Snegurochka

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A bit of Soviet animation in the blog: this is Snegurochka from The Snow Maiden, 1952 (directed by I. Ivanov-Vano)

The Snow Maiden is based on the traditional Russian tale about a girl made of  snow, who tried to live among normal people. The tale ends unhappily: Snegurochka melts from warmth of a fire (or love, in different versions). 

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Снегу́рочка (The Snow Maiden)

50 in x of animated feature film history
Release: 1952
Country: Soviet Union
Director: Ivan Ivanov-Vano, Aleksandra Snezhko-Blotskaya

“The Snow Maiden is based on the Slavic-pagan play of the same name by Aleksandr Ostrovsky (itself largely based on traditional folk tales). Music from Nikolai Rimsky-Korsakov’s opera The Snow Maiden is used, arranged for the film by L. Shvarts.

Snegurochka––The Snow Maiden––is the daughter of Spring the Beauty (Весна-Красна) and Ded Moroz (Father Frost), and yearns for the companionship of mortal humans. She grows to like a shepherd named Lel, but her heart is unable to know love, not helped by the fact that Lel claims to love her one moment and abandons her the next. Her mother takes pity and gives her the ability to love, but as soon as she falls in love, her heart warms and she melts, happy to have known love.”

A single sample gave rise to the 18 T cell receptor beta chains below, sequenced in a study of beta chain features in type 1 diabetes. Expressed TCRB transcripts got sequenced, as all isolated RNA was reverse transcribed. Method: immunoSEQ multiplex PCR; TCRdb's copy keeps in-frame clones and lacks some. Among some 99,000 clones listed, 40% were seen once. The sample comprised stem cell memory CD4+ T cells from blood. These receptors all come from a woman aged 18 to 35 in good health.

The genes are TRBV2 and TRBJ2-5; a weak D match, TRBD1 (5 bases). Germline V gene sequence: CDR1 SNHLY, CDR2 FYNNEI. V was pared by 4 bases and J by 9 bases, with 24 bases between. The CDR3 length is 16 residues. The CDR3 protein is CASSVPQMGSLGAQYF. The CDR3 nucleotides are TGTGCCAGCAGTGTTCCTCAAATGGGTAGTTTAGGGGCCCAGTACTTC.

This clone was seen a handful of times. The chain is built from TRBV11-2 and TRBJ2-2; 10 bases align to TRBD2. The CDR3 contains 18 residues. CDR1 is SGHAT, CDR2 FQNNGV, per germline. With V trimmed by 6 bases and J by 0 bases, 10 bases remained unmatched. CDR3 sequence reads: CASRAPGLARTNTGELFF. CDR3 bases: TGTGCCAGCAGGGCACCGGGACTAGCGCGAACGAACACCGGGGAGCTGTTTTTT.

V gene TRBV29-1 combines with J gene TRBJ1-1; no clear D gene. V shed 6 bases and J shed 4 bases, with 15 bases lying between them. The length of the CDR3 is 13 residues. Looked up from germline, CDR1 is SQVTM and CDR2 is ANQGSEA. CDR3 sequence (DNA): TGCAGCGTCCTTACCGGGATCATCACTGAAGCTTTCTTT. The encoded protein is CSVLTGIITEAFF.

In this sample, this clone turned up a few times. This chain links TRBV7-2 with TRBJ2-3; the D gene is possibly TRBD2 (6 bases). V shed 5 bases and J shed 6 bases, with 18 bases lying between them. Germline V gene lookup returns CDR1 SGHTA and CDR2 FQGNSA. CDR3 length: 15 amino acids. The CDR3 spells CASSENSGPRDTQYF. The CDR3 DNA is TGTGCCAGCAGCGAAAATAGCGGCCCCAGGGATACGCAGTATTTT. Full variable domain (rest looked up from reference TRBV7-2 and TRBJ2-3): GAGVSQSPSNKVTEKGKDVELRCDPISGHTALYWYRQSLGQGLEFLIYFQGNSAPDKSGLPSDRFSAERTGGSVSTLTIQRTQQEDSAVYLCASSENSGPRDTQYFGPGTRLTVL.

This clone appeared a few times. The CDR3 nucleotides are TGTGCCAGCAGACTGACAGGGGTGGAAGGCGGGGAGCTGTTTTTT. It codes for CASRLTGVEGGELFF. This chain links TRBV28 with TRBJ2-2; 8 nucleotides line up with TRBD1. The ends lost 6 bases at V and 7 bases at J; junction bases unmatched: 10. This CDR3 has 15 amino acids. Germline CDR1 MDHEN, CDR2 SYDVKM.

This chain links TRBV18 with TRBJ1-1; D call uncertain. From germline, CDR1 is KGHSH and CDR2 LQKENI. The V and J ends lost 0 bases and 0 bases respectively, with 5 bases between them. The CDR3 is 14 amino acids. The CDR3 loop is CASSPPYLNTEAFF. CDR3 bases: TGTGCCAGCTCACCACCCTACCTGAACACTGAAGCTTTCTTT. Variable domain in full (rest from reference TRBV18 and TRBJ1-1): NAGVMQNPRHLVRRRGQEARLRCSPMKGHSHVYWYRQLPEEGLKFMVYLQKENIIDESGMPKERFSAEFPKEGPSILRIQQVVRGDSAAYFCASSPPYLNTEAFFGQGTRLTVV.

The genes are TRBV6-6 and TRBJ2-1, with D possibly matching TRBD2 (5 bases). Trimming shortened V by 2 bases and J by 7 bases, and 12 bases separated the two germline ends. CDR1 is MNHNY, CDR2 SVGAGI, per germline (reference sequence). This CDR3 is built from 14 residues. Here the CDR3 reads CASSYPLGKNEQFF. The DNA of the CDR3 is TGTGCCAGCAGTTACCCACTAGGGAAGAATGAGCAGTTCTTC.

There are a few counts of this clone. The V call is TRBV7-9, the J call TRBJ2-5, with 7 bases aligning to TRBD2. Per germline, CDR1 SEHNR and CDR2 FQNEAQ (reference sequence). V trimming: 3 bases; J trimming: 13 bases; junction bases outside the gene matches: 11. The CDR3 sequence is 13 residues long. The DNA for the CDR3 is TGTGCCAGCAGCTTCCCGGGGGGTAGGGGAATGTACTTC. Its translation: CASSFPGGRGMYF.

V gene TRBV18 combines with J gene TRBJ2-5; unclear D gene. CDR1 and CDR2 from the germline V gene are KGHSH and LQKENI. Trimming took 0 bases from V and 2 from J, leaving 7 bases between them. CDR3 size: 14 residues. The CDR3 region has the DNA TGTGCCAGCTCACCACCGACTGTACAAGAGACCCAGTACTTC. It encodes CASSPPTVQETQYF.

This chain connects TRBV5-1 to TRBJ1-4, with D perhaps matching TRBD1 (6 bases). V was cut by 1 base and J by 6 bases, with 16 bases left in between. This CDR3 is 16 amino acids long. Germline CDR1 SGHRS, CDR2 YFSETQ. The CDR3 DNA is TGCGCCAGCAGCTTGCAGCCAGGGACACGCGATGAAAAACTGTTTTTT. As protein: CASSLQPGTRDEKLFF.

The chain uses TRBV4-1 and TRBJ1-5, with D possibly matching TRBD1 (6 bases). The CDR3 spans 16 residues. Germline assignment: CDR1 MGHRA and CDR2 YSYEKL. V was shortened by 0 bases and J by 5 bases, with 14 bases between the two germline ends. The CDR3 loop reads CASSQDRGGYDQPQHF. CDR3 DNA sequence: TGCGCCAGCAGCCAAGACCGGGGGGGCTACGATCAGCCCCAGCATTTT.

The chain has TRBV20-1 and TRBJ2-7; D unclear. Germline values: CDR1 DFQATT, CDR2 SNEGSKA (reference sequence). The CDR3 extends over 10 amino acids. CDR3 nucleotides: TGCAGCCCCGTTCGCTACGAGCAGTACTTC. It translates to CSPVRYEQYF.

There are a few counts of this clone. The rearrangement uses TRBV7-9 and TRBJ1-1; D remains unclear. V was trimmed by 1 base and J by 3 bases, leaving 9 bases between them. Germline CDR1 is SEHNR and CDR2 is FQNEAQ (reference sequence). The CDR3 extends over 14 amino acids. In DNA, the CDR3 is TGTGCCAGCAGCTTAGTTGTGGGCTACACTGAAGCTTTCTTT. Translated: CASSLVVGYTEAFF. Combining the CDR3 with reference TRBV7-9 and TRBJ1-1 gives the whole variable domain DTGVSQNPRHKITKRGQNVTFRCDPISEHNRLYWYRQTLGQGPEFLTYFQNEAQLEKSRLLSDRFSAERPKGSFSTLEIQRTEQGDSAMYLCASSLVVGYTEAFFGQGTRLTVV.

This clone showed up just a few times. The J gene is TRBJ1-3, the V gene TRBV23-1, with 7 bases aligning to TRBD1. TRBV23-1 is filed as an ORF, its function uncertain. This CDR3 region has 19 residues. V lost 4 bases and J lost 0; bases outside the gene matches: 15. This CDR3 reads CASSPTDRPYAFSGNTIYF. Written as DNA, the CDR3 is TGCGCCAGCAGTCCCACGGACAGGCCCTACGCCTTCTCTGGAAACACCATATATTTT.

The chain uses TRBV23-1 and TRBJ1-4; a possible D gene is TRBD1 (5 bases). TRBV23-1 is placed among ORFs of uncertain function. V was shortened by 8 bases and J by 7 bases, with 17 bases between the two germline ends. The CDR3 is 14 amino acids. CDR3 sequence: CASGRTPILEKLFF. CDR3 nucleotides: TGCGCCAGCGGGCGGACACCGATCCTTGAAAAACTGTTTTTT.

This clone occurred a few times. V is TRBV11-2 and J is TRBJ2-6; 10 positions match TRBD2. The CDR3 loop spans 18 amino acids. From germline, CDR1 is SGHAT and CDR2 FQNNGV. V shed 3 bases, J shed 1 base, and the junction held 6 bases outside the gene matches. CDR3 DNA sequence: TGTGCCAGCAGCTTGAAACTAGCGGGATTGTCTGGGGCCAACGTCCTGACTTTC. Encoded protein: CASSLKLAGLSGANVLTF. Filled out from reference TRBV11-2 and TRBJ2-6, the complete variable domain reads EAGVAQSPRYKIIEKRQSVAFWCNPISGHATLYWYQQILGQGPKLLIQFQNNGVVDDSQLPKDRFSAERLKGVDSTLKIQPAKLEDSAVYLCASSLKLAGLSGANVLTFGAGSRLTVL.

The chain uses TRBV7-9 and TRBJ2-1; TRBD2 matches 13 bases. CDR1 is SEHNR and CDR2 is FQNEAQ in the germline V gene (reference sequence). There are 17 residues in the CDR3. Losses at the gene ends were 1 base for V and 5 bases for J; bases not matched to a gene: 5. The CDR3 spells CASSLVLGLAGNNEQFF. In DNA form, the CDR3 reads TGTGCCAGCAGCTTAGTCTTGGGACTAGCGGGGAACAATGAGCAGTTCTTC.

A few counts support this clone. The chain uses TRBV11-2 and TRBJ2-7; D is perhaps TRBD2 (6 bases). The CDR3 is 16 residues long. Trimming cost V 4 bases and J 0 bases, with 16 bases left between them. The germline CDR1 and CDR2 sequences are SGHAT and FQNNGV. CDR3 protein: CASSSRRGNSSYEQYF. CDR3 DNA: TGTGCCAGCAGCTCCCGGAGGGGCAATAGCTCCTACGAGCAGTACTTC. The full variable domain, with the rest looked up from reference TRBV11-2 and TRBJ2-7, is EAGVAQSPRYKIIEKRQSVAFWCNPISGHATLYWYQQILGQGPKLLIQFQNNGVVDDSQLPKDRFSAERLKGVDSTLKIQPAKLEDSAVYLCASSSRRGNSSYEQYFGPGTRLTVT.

(source)

The Snow Maiden is available on YouTube with English subtitles.

Djed Mraz, Ded Moroz, Moroz, Morozko (Grandfather Frost, Old Man Frost)

So I’ve always been interested in who exactly Djed Mraz is, because his name is the same in all Slavic languages and just because of this fact I was sure he predated what is today known as Djed Mraz which is basically the western Santa Claus. I finally did some research today and altho I could not find much information this is what I was able to put together.
Djed Mraz was not the goody-goody that brings presents to children like it is believed today, he was actually a giant snow demon whose very presence would freeze breath, rivers, lakes and seas and was fond of icing people. I found this Russian fairy tale (click for link) in which he appears and it reminded me of a German fairy tale I read as a child called Frau Holle (Gramdmother Holle,Mother Hulda) as it has very similar plot. Frau Holle is believed to bring snow in Germany by making her bed. (link for German fairy tale)

So they are both creatures that represent winter.
Djed Mraz also has  granddaughter Snegurochka and is a female counterpart unique for Slavic Mythology. She wears blue frock and furry hat or a snowflake crown. 

Altho I haven’t found this tale I have read that in one fairy tale she is the daughter of father Djed Mraz and goddess of Spring Vesna (Vesna-Krasna - Spring the Beauty) and she wishes for company of mortals so her mother gives her ability to love, but as soon as she falls in love her heart warms and she melts to her death.

I’m not certain, because I don’t know who the artist is, but I believe the image above represents either Djed Mraz with Snegurochka or him and Vesna, but I reckon it’s Vesna because of the flower wraith in her hair and her dress.

Snow Maiden (1899) by Victor Vasnetsov

Snow girl